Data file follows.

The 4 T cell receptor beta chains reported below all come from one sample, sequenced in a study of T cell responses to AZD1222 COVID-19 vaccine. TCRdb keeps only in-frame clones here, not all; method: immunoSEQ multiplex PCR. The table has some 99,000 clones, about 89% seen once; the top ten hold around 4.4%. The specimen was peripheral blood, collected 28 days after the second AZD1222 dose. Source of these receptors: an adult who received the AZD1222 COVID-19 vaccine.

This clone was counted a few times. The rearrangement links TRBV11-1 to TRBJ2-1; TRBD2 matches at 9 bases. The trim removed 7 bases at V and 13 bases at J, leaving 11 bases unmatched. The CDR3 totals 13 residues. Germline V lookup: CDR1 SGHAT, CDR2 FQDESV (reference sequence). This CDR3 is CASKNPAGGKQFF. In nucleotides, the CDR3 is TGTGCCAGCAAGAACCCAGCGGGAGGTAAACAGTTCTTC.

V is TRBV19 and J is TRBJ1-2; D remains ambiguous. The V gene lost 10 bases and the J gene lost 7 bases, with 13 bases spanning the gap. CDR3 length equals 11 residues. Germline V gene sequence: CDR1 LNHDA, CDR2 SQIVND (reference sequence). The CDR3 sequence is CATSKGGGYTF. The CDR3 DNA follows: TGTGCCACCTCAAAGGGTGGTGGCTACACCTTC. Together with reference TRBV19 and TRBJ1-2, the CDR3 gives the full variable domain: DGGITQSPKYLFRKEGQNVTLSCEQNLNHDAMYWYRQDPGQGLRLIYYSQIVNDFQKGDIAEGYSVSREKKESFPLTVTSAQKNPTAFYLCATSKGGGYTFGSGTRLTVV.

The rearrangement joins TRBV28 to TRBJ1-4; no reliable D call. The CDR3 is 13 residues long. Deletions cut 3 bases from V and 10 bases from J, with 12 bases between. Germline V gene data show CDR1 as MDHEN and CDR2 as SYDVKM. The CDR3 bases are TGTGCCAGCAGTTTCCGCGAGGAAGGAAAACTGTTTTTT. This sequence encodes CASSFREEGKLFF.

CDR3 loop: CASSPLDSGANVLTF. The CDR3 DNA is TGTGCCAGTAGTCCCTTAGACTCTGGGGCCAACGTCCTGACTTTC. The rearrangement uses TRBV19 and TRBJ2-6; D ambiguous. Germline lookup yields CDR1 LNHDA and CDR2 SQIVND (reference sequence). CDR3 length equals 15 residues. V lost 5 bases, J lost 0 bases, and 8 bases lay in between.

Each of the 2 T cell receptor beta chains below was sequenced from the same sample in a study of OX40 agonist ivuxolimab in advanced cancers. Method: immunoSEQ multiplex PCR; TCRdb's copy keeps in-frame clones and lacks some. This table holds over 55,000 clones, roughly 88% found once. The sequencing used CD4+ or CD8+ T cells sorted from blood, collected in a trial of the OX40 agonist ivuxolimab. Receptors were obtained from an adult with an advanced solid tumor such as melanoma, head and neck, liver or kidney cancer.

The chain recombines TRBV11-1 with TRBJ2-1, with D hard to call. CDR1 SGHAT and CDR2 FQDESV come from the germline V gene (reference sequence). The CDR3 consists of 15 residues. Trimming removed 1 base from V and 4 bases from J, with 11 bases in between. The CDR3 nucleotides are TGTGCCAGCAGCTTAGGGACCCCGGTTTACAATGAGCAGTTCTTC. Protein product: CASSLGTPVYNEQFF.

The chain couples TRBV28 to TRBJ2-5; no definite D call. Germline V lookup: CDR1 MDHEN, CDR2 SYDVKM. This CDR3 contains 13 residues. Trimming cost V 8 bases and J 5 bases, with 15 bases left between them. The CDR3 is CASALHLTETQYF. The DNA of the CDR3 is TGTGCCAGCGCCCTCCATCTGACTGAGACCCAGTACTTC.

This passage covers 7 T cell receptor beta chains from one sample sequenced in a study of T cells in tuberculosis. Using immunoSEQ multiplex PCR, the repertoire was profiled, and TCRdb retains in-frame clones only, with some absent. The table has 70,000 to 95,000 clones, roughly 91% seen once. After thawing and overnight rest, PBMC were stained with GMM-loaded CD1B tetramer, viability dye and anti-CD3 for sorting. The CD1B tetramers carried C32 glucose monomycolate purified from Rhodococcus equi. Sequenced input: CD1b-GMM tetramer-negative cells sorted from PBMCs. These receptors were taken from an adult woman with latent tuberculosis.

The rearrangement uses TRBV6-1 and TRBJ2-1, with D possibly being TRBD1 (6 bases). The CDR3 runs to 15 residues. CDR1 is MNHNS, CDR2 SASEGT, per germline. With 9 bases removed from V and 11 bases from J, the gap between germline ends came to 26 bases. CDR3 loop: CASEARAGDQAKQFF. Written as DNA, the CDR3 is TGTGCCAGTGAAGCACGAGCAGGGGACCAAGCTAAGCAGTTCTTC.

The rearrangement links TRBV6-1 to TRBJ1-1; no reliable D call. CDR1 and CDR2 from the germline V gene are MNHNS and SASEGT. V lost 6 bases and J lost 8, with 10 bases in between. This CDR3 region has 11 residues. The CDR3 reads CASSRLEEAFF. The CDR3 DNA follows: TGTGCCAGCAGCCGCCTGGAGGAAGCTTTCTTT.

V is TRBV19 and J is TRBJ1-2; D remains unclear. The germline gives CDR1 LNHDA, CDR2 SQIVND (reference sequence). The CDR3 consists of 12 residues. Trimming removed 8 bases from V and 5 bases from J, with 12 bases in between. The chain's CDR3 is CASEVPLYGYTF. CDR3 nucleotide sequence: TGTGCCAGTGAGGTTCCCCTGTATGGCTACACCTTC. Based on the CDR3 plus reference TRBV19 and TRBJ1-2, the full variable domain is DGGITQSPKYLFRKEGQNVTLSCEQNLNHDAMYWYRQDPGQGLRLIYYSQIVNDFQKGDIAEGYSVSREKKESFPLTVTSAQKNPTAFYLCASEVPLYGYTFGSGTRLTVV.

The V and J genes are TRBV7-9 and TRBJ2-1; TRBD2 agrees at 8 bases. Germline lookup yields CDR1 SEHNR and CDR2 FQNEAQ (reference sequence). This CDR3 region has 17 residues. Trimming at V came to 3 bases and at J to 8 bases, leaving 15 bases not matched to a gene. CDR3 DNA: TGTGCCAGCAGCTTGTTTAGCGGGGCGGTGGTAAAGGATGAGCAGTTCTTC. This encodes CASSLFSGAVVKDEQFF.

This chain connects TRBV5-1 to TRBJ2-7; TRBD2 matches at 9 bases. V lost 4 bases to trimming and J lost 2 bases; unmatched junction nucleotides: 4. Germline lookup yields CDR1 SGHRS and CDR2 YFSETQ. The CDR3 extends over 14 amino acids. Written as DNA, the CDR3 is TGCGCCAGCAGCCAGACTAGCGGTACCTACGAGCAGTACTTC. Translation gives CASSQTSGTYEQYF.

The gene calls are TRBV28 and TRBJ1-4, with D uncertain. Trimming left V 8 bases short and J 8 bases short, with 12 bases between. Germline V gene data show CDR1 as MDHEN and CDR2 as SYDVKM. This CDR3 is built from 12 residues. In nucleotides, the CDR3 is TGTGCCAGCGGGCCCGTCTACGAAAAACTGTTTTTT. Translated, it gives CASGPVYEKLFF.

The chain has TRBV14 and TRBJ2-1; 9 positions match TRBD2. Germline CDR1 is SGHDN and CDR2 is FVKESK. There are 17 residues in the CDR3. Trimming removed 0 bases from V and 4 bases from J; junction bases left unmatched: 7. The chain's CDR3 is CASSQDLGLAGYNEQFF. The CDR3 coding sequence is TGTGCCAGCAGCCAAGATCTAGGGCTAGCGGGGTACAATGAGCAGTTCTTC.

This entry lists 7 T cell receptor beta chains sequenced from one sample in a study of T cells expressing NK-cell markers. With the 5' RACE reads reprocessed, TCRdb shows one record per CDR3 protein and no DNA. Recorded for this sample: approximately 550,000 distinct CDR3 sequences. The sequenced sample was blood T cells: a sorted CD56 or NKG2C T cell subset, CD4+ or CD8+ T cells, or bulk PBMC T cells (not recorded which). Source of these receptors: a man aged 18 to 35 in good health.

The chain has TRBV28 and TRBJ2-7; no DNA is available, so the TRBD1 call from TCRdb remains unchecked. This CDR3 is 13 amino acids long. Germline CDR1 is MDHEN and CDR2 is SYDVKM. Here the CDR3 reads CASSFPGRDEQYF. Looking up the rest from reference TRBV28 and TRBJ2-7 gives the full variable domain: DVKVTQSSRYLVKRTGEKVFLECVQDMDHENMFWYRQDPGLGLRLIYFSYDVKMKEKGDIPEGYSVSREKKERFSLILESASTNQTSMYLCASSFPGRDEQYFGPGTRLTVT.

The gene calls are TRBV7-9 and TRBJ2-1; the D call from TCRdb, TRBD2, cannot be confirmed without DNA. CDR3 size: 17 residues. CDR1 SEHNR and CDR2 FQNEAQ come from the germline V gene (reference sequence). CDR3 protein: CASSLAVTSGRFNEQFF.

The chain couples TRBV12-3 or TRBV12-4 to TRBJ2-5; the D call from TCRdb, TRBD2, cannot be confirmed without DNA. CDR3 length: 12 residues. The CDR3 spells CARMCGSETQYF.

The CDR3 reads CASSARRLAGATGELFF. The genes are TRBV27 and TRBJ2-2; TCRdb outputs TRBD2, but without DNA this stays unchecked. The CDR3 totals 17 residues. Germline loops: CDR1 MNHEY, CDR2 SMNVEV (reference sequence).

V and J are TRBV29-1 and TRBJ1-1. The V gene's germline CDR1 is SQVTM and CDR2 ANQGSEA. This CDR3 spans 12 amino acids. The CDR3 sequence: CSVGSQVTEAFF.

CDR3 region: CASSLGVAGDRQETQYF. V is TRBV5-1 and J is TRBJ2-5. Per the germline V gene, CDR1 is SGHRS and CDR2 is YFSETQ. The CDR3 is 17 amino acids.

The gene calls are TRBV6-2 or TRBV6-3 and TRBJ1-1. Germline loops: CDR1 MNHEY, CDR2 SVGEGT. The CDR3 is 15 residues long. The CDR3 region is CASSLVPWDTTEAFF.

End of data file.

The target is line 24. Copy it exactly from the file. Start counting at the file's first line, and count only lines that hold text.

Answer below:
The gene calls are TRBV6-2 or TRBV6-3 and TRBJ1-1. Germline loops: CDR1 MNHEY, CDR2 SVGEGT. The CDR3 is 15 residues long. The CDR3 region is CASSLVPWDTTEAFF.